Baltimore still losing its players
© St. Petersburg Times
What's the big deal about tackle Sammy Williams leaving the Ravens to sign with the Chargers last week?
Nothing really, except he's the 19th player to bolt from Baltimore during the offseason.
Just how decimated are the Ravens by their salary cap problems? The other day, the team's senior vice president, Ozzie Newsome, said second-year tight end Todd Heap is "the future of this team."
Folks, we're not making this up.
TOLD YOU SO: Give props to embattled running back Lawrence Phillipsfor making a big splash in his Canadian Football League debut last week, rushing for 104 yards and three touchdowns in a 27-20 Montreal victory over British Columbia.
Phillips' 6-yard touchdown run in the final quarter won the game.
Of course, to listen to Phillips tell it, you'd think he had just led his team to the Super Bowl. Suffice to say, he's a little bitter about critics who believed he was washed up after a string of legal problems and lackluster stints in the NFL.
"The people who have been doubting me, well, they saw it for themselves," he said after the game in which he was sometimes booed. "I put a lot of pressure on myself to do really well, to answer back at some of the (critics). And that's exactly what I did. It felt great."
Will somebody tell him it was just one game?
SAY YOUR GOODBYES NOW: Word is, veteran quarterback Randall Cunningham is hanging it up for good. Again.
The 39-year-old Cunningham, who you'll remember retired before the 1996 season only to return the next season, apparently has drawn little interest in the free-agent market after playing sparingly but effectively last season with Baltimore.
"I don't feel that God wants me on another team. If I played, it would have been in Baltimore," he said when asked about retiring.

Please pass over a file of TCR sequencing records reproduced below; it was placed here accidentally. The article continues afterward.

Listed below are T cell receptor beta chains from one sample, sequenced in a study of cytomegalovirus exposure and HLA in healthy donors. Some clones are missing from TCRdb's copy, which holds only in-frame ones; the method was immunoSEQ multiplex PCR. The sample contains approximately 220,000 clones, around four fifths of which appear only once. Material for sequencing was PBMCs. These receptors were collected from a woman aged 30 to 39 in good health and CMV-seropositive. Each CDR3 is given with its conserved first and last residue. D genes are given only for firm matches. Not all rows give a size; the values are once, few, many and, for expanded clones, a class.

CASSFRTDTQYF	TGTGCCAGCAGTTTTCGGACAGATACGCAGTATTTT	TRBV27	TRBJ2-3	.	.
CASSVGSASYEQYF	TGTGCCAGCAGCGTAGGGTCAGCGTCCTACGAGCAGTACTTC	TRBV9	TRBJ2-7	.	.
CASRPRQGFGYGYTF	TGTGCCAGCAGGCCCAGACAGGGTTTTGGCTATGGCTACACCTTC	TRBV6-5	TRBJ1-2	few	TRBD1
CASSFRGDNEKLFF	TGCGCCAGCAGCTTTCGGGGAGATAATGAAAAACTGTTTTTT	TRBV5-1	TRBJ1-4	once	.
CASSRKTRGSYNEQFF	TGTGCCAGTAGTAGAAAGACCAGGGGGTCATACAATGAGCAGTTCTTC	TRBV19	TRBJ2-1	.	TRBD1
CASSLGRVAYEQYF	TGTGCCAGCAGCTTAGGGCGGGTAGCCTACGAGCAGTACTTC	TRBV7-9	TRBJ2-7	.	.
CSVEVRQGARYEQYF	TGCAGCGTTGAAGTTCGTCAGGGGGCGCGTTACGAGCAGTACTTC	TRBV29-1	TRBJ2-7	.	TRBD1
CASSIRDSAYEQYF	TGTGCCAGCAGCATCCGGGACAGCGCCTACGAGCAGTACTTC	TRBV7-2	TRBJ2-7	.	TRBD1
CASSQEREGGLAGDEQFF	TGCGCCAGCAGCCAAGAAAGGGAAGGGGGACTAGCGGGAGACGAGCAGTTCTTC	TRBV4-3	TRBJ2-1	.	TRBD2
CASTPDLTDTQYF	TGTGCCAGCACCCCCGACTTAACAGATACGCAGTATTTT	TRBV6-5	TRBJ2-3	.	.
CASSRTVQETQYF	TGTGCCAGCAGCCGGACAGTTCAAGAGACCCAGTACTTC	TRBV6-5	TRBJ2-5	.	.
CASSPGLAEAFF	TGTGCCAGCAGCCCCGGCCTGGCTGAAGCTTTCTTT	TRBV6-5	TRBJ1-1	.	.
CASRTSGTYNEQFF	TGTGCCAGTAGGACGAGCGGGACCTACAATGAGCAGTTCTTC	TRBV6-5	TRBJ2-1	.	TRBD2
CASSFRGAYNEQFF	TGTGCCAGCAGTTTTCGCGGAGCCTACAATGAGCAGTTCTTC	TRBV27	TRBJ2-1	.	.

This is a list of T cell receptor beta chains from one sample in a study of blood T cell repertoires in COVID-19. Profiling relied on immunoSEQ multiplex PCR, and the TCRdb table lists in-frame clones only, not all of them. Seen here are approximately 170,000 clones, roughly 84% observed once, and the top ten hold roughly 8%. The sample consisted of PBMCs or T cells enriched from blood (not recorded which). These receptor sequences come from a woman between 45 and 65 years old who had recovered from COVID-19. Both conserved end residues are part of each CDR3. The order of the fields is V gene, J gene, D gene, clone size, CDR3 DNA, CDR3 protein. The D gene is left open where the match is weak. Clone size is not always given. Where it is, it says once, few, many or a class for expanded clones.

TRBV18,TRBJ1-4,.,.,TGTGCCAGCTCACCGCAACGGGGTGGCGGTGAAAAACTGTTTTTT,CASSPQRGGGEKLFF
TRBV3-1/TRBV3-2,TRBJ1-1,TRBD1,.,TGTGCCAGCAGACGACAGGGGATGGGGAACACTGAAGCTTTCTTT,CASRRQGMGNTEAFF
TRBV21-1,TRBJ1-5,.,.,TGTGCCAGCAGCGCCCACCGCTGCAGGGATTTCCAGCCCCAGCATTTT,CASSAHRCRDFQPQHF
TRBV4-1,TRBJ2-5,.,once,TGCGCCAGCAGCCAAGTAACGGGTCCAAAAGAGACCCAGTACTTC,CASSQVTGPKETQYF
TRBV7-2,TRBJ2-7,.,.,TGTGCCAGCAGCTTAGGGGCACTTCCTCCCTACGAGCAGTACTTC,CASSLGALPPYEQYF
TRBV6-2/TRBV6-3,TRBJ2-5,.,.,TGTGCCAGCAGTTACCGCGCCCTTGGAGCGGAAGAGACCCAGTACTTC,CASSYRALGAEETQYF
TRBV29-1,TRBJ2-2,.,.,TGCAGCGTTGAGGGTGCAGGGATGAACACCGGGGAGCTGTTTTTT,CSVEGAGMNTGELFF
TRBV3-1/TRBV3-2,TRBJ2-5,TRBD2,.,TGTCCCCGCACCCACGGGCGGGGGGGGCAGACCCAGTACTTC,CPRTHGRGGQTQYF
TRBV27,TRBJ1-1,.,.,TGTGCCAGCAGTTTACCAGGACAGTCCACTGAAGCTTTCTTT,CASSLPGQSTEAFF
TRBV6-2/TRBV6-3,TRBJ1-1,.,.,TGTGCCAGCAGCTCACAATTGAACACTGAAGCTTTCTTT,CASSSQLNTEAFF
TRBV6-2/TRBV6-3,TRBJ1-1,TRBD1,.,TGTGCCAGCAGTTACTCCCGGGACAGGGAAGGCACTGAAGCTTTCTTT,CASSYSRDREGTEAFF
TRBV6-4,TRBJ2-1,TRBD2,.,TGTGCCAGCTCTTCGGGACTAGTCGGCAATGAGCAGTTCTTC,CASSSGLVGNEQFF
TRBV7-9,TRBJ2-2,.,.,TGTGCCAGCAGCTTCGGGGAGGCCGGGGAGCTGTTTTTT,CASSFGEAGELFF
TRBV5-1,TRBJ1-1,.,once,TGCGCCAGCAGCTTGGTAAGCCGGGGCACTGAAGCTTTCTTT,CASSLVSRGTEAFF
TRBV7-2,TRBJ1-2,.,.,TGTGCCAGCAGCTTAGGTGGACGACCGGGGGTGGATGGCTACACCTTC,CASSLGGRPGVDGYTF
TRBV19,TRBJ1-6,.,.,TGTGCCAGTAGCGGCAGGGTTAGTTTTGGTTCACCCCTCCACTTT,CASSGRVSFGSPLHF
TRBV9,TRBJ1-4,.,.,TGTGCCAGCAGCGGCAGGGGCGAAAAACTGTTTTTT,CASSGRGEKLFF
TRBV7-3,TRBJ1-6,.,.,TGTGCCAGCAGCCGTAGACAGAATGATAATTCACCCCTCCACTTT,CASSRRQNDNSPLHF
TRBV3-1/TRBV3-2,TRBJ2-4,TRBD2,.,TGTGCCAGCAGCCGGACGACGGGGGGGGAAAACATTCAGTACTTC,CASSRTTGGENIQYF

"And unless something happens ... they are going with younger guys."
WILL THEY TAKE A PERSONAL CHECK?: Rumors are surfacing around Minnesota that the Vikings are for sale.
Owner Red McCombs has made it known he would like a new stadium to replace the Metrodome. Apparently, his patience is wearing thin and might be leading him toward unloading the franchise.
Vikings management isn't commenting.
MAYBE THEY SHOULD STAY IN OAKLAND: The Chargers are trying to put a stop to the huge influx of Raiders fans for the teams' game in San Diego, which some people say contributed to a Chargers fan getting stabbed by a Raiders fan after the game two seasons ago.
Last season, Raiders fans reportedly made up almost half of the crowd.
This season, the Chargers' ticket policy says anyone who buys single-game tickets to the Raiders game must purchase an equal number of tickets to another Chargers home game.
Considering the Chargers have lost 26 of 32 and have the league's second-longest playoff drought (six seasons), you'd think they would be happy anybody comes to their games.
STILL PAYING THE PRICE: Cardinals kicker Bill Gramatica, who is probably still trying to live down the torn ACL he sustained while celebrating a routine field goal in mid December, still is recovering and likely will be forced to take it easy during training camp, even though it's a month away.
Free agent Tim Duncan has been handling kicks while Gramatica heals. The Cardinals expect Gramatica to be healthy by preseason.
THANKS, BUT NO THANKS: Vikings' longtime team physician David Knowles said he wants almost no part of the team's training camp in the wake of Korey Stringer's death during last year's camp.
The team wants a doctor on the field at all times during camp.
But Knowles, who has been with the club for almost 30 years, said he's not the man for the job partly because he's a defendant in the $100-million wrongful death suit filed by Stringer's widow, Kelci.
"I just don't know how much I want to be involved anymore," he said.
-- Information from other news organizations was used in this report.
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